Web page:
This passion led me to found TerraSculpture studio in 2008 with a business partner Karen Neill, and now that’s all I do. We have clients all over the US and Canada who commission us to create limited-edition and one-of-a-kind steel sculpture for private residences, commercial spaces and city parks. TerraTrellis is an off-shoot of TerraSculpture.
But why trellises?
Through my sculpture practice, I began to imagine a living sculpture that integrated metal forms together with organic textures and colors of leaves and flowers, and even bare branches. Not topiaries, but modern garden sculpture that celebrates form, texture and color and constantly evolves with the garden.
We spend so much time considering our plant choices and, as anyone who’s seen the trellis offerings at garden centers knows, most trellises on the market are flimsy and cheap. A trellis is an opportunity to add something interesting, architectural and artful in the garden.
Your color choices are striking — even though the shades are inspired by nature. How did you choose them?
I spend as much time developing the custom colors and finishes as I do with the forms. It’s important to me use colors that would be naturally occurring in the landscape like eggplant (aubergine), green (leaf), periwinkle (berry) and weathered steel (oxide). I make an effort to avoid trendy colors like turquoise, since that’s not something you would naturally see in a garden.
Among your designs, what’s a personal favorite?
Just like our children, I don’t have one favorite, but since you asked….the passion flower vine with our chartreuse [“leaf” color] Ina Wall Trellis takes my breath away. I love grape vines in any of our larger pieces and thunbergia makes me swoon on the Toki Bubble Trellis. I also am very fond of clematis on our white (“cloud”) Ina Wall Trellis.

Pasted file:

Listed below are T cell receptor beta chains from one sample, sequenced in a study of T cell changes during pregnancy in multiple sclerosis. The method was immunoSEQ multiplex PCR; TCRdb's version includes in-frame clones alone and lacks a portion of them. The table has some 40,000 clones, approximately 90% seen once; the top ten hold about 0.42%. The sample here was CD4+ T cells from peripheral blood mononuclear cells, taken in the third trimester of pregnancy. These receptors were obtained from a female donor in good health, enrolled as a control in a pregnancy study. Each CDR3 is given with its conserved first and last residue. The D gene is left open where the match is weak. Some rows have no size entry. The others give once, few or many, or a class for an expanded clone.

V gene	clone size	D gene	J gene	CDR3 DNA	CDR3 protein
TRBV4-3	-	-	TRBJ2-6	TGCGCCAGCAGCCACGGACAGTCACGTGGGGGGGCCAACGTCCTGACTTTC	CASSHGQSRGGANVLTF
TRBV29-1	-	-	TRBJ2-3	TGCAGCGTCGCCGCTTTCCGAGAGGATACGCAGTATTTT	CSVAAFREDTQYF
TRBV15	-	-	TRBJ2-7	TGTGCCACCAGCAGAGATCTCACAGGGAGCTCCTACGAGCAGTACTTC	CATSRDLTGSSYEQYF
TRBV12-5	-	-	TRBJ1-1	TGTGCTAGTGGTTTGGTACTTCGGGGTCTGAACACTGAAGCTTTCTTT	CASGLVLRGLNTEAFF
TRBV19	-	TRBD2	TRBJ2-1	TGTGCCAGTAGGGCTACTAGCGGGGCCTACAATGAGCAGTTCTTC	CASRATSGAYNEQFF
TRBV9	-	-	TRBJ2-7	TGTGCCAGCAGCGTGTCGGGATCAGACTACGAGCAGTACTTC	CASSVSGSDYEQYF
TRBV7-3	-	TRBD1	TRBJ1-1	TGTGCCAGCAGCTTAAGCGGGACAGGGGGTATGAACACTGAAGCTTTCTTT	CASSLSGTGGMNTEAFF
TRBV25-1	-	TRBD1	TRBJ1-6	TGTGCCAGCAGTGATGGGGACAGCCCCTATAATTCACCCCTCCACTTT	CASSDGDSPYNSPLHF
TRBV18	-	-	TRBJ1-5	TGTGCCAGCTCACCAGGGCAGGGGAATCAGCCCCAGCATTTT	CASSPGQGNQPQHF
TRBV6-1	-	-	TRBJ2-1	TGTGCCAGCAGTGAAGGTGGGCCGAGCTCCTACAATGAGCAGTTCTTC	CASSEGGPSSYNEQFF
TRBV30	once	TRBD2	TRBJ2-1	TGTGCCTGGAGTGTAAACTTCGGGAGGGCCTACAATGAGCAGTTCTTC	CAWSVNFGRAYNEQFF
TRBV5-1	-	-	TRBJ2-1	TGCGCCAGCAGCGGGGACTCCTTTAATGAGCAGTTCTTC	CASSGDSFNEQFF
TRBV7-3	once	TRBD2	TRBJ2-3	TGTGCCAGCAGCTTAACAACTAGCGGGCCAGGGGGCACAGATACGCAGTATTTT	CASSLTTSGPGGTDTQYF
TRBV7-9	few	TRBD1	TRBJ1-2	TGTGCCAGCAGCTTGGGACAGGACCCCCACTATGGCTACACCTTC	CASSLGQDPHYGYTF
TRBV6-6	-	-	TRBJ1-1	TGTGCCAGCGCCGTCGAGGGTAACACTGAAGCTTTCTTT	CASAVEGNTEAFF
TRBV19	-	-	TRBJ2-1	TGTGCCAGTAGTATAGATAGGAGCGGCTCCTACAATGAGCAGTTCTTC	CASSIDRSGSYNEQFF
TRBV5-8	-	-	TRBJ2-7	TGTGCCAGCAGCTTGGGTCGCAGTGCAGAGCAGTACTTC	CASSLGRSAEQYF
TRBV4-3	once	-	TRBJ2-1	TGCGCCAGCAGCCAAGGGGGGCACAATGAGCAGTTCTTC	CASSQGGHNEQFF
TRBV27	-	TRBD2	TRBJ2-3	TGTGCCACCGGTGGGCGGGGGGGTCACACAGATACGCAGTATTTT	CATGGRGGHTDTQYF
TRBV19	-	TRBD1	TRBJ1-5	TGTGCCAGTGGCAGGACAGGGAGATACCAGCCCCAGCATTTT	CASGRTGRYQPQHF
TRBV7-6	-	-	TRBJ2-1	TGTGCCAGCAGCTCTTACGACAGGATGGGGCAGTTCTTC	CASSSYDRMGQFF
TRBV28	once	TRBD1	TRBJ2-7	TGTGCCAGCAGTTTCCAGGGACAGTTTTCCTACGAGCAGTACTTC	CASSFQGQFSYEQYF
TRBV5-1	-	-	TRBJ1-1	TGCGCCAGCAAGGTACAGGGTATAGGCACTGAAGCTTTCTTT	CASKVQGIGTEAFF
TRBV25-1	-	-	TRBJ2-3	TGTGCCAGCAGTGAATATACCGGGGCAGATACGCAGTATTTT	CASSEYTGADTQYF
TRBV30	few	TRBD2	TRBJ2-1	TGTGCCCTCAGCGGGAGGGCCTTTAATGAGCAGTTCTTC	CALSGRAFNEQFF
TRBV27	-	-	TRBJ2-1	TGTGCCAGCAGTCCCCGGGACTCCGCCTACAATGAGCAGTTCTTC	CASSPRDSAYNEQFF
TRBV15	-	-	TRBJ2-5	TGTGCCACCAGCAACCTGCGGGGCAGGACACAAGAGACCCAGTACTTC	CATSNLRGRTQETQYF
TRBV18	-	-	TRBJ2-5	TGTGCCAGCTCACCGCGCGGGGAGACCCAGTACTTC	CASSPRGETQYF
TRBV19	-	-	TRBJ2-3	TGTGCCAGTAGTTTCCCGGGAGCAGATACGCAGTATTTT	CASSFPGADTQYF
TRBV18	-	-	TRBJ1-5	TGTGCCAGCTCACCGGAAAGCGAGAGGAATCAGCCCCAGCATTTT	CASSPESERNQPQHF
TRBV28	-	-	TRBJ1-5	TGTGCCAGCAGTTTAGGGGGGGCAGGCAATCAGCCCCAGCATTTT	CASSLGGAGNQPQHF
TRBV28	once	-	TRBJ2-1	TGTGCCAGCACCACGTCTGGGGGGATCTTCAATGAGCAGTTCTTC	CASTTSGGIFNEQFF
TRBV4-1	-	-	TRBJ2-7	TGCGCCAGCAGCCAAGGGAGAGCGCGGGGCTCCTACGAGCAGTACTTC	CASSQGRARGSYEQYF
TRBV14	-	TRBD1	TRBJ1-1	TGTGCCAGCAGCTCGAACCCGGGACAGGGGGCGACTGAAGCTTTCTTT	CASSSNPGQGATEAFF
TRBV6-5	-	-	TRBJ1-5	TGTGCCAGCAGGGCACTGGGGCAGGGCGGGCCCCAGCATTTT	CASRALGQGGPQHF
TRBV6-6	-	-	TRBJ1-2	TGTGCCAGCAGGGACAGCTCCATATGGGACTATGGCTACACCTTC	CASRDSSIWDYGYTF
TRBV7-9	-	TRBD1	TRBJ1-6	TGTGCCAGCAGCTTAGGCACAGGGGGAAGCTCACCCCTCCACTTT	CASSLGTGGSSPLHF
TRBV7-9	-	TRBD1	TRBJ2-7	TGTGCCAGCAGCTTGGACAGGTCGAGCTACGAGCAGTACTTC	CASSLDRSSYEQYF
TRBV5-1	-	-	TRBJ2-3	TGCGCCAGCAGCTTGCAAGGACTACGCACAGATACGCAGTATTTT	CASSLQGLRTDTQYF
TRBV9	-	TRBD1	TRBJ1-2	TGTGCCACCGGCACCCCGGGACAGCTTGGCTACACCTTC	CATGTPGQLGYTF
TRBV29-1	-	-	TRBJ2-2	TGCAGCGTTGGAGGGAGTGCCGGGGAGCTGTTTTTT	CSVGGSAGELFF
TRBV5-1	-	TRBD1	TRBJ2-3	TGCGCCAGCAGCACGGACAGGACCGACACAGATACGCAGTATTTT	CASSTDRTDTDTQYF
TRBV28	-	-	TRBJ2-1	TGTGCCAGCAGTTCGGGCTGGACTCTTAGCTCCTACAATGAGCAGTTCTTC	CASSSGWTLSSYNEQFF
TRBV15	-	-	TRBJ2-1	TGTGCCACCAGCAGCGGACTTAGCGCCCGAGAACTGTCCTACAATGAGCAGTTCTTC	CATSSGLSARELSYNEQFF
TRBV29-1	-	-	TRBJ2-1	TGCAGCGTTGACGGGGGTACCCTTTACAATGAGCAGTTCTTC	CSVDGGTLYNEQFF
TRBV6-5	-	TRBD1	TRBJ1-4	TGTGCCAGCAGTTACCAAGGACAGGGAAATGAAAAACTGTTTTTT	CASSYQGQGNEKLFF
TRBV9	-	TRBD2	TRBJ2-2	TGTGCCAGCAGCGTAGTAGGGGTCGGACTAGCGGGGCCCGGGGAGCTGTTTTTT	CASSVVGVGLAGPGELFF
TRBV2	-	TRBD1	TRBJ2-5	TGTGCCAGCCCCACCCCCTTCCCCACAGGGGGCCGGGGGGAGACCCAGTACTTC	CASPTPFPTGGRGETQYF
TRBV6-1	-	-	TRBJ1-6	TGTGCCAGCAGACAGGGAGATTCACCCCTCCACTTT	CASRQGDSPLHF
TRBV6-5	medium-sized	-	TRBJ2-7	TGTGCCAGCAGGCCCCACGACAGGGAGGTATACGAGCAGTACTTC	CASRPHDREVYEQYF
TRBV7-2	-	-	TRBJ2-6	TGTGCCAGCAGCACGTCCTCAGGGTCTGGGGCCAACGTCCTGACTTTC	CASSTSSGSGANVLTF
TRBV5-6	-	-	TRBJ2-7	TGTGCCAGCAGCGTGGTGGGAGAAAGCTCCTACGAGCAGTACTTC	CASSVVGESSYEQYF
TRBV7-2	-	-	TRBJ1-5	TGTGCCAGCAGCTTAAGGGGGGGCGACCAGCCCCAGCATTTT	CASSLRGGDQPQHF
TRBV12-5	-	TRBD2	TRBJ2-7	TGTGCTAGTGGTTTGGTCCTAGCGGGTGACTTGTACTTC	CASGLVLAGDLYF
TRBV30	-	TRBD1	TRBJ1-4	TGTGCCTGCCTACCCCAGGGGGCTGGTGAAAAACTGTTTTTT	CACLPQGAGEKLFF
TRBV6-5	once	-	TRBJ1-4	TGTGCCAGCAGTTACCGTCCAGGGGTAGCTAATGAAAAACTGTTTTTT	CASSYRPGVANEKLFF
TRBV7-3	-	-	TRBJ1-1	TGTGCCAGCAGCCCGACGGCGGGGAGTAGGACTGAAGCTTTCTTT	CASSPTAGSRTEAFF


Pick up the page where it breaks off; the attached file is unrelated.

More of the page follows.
How does it make you feel to walk through one of your arbors, past one of your trellises and sculptures?
It’s exhilarating! We collaborated with Grace Design Associates on this incredible installation they did in the gardens of the Greystone Mansion in Beverly Hills. The designers integrated 14 Gracie Modern Arbors in aubergine to create a modern allée along this very classical walkway along a reflecting pool. Walking through that was transformative for me. It’s always amazing for an artist to see their work in a public space for others to enjoy.
Whenever I see one of my sculptures in the landscape it always feels like I am in the presence of an old friend with whom I have a special history.
Where in the yard do your trellises often end up?
Many clients use our trellises in their edible gardens, which frankly need a little visual interest in the off-season. When the plants go dormant, the trellis is still standing fresh in the garden, taking center stage and being the art piece that it is.
Tell us about the bee bungalow?
We’ve designed a collection of sculptural habitats to encourage a mini-garden ecosystem for flora and fauna. A vibrant garden needs pollinators like bees to thrive. Our new Bee Bungalow sits atop the Akoris Garden Tuteur and provides a nesting opportunity for solitary mason bees utilizing natural lakebed reeds and re-purposed branches for their little homes.
One note: While our Bee Bungalow is designed for solitary mason bees, there is a very serious problem in the U.S. with 50 percent of the honeybee population mysteriously dying off. This is a very big issue for farmers who depend on the honeybees to pollinate the fruit and vegetables we eat. Pesticides are considered as a possible cause of this problem.
What’s next for TerraTrellis?
We are working on some modular self-standing trellises and tomato cage designs. But first…We take a breather from our very busy spring/summer season, enjoy the garden and go to the beach! —LH